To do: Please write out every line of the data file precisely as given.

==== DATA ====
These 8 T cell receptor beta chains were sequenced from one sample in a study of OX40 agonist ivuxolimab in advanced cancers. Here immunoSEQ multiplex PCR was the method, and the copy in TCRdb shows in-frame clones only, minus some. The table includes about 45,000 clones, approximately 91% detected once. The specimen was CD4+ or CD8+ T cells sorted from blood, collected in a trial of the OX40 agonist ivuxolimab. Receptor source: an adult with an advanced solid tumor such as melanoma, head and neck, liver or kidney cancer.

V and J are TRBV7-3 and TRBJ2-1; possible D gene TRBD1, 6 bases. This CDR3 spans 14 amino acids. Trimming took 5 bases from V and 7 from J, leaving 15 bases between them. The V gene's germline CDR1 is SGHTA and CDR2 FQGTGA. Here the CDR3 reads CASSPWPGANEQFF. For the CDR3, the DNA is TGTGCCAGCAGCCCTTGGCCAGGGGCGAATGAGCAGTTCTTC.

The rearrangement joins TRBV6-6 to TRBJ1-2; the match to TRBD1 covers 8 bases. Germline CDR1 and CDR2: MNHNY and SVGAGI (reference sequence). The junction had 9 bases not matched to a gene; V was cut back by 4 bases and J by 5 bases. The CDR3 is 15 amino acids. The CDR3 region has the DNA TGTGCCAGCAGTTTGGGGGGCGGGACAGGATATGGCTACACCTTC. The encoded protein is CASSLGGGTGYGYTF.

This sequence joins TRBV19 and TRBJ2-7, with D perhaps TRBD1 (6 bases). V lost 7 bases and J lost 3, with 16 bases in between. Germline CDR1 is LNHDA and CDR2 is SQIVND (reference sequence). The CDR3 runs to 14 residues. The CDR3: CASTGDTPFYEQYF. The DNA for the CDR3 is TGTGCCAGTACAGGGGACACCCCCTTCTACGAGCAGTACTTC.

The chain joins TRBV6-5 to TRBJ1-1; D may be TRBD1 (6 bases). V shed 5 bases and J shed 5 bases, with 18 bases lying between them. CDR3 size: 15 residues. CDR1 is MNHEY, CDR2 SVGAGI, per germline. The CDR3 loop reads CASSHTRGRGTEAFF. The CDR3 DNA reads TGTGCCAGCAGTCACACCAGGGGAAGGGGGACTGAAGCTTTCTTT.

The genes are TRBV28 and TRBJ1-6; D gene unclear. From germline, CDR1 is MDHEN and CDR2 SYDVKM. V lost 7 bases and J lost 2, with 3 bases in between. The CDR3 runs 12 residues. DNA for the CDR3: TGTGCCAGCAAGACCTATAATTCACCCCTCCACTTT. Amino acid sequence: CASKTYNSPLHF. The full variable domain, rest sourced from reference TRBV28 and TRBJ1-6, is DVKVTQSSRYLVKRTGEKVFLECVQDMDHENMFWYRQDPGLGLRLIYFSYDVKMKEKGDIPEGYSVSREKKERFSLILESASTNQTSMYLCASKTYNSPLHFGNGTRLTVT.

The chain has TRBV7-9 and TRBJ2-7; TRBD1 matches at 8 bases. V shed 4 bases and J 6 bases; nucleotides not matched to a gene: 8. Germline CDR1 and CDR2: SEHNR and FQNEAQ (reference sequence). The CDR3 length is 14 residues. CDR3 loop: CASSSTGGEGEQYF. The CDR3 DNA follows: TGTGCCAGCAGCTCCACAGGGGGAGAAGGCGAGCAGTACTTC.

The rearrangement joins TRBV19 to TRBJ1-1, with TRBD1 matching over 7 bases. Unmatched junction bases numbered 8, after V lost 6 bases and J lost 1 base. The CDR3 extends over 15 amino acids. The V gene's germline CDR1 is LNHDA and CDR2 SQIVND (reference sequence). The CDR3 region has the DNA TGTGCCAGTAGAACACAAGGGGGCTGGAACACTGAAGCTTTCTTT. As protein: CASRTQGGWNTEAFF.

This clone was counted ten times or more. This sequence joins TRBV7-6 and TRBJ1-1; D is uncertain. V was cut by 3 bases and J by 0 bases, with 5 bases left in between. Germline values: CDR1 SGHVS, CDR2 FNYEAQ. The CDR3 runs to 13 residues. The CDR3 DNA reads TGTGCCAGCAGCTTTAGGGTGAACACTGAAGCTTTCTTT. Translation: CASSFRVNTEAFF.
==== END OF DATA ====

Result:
These 8 T cell receptor beta chains were sequenced from one sample in a study of OX40 agonist ivuxolimab in advanced cancers. Here immunoSEQ multiplex PCR was the method, and the copy in TCRdb shows in-frame clones only, minus some. The table includes about 45,000 clones, approximately 91% detected once. The specimen was CD4+ or CD8+ T cells sorted from blood, collected in a trial of the OX40 agonist ivuxolimab. Receptor source: an adult with an advanced solid tumor such as melanoma, head and neck, liver or kidney cancer.

V and J are TRBV7-3 and TRBJ2-1; possible D gene TRBD1, 6 bases. This CDR3 spans 14 amino acids. Trimming took 5 bases from V and 7 from J, leaving 15 bases between them. The V gene's germline CDR1 is SGHTA and CDR2 FQGTGA. Here the CDR3 reads CASSPWPGANEQFF. For the CDR3, the DNA is TGTGCCAGCAGCCCTTGGCCAGGGGCGAATGAGCAGTTCTTC.

The rearrangement joins TRBV6-6 to TRBJ1-2; the match to TRBD1 covers 8 bases. Germline CDR1 and CDR2: MNHNY and SVGAGI (reference sequence). The junction had 9 bases not matched to a gene; V was cut back by 4 bases and J by 5 bases. The CDR3 is 15 amino acids. The CDR3 region has the DNA TGTGCCAGCAGTTTGGGGGGCGGGACAGGATATGGCTACACCTTC. The encoded protein is CASSLGGGTGYGYTF.

This sequence joins TRBV19 and TRBJ2-7, with D perhaps TRBD1 (6 bases). V lost 7 bases and J lost 3, with 16 bases in between. Germline CDR1 is LNHDA and CDR2 is SQIVND (reference sequence). The CDR3 runs to 14 residues. The CDR3: CASTGDTPFYEQYF. The DNA for the CDR3 is TGTGCCAGTACAGGGGACACCCCCTTCTACGAGCAGTACTTC.

The chain joins TRBV6-5 to TRBJ1-1; D may be TRBD1 (6 bases). V shed 5 bases and J shed 5 bases, with 18 bases lying between them. CDR3 size: 15 residues. CDR1 is MNHEY, CDR2 SVGAGI, per germline. The CDR3 loop reads CASSHTRGRGTEAFF. The CDR3 DNA reads TGTGCCAGCAGTCACACCAGGGGAAGGGGGACTGAAGCTTTCTTT.

The genes are TRBV28 and TRBJ1-6; D gene unclear. From germline, CDR1 is MDHEN and CDR2 SYDVKM. V lost 7 bases and J lost 2, with 3 bases in between. The CDR3 runs 12 residues. DNA for the CDR3: TGTGCCAGCAAGACCTATAATTCACCCCTCCACTTT. Amino acid sequence: CASKTYNSPLHF. The full variable domain, rest sourced from reference TRBV28 and TRBJ1-6, is DVKVTQSSRYLVKRTGEKVFLECVQDMDHENMFWYRQDPGLGLRLIYFSYDVKMKEKGDIPEGYSVSREKKERFSLILESASTNQTSMYLCASKTYNSPLHFGNGTRLTVT.

The chain has TRBV7-9 and TRBJ2-7; TRBD1 matches at 8 bases. V shed 4 bases and J 6 bases; nucleotides not matched to a gene: 8. Germline CDR1 and CDR2: SEHNR and FQNEAQ (reference sequence). The CDR3 length is 14 residues. CDR3 loop: CASSSTGGEGEQYF. The CDR3 DNA follows: TGTGCCAGCAGCTCCACAGGGGGAGAAGGCGAGCAGTACTTC.

The rearrangement joins TRBV19 to TRBJ1-1, with TRBD1 matching over 7 bases. Unmatched junction bases numbered 8, after V lost 6 bases and J lost 1 base. The CDR3 extends over 15 amino acids. The V gene's germline CDR1 is LNHDA and CDR2 SQIVND (reference sequence). The CDR3 region has the DNA TGTGCCAGTAGAACACAAGGGGGCTGGAACACTGAAGCTTTCTTT. As protein: CASRTQGGWNTEAFF.

This clone was counted ten times or more. This sequence joins TRBV7-6 and TRBJ1-1; D is uncertain. V was cut by 3 bases and J by 0 bases, with 5 bases left in between. Germline values: CDR1 SGHVS, CDR2 FNYEAQ. The CDR3 runs to 13 residues. The CDR3 DNA reads TGTGCCAGCAGCTTTAGGGTGAACACTGAAGCTTTCTTT. Translation: CASSFRVNTEAFF.